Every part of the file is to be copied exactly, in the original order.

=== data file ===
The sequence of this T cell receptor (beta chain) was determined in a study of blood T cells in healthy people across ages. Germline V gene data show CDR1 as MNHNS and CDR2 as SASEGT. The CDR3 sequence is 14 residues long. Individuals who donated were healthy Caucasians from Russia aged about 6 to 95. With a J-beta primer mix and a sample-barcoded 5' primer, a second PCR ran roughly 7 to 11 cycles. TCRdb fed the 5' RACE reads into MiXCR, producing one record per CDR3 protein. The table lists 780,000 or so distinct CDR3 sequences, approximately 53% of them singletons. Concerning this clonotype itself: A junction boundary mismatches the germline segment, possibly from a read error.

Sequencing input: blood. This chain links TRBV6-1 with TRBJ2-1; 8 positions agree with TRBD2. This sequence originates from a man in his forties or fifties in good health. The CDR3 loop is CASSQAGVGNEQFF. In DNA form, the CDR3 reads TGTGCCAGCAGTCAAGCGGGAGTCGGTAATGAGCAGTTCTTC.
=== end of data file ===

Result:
The sequence of this T cell receptor (beta chain) was determined in a study of blood T cells in healthy people across ages. Germline V gene data show CDR1 as MNHNS and CDR2 as SASEGT. The CDR3 sequence is 14 residues long. Individuals who donated were healthy Caucasians from Russia aged about 6 to 95. With a J-beta primer mix and a sample-barcoded 5' primer, a second PCR ran roughly 7 to 11 cycles. TCRdb fed the 5' RACE reads into MiXCR, producing one record per CDR3 protein. The table lists 780,000 or so distinct CDR3 sequences, approximately 53% of them singletons. Concerning this clonotype itself: A junction boundary mismatches the germline segment, possibly from a read error.

Sequencing input: blood. This chain links TRBV6-1 with TRBJ2-1; 8 positions agree with TRBD2. This sequence originates from a man in his forties or fifties in good health. The CDR3 loop is CASSQAGVGNEQFF. In DNA form, the CDR3 reads TGTGCCAGCAGTCAAGCGGGAGTCGGTAATGAGCAGTTCTTC.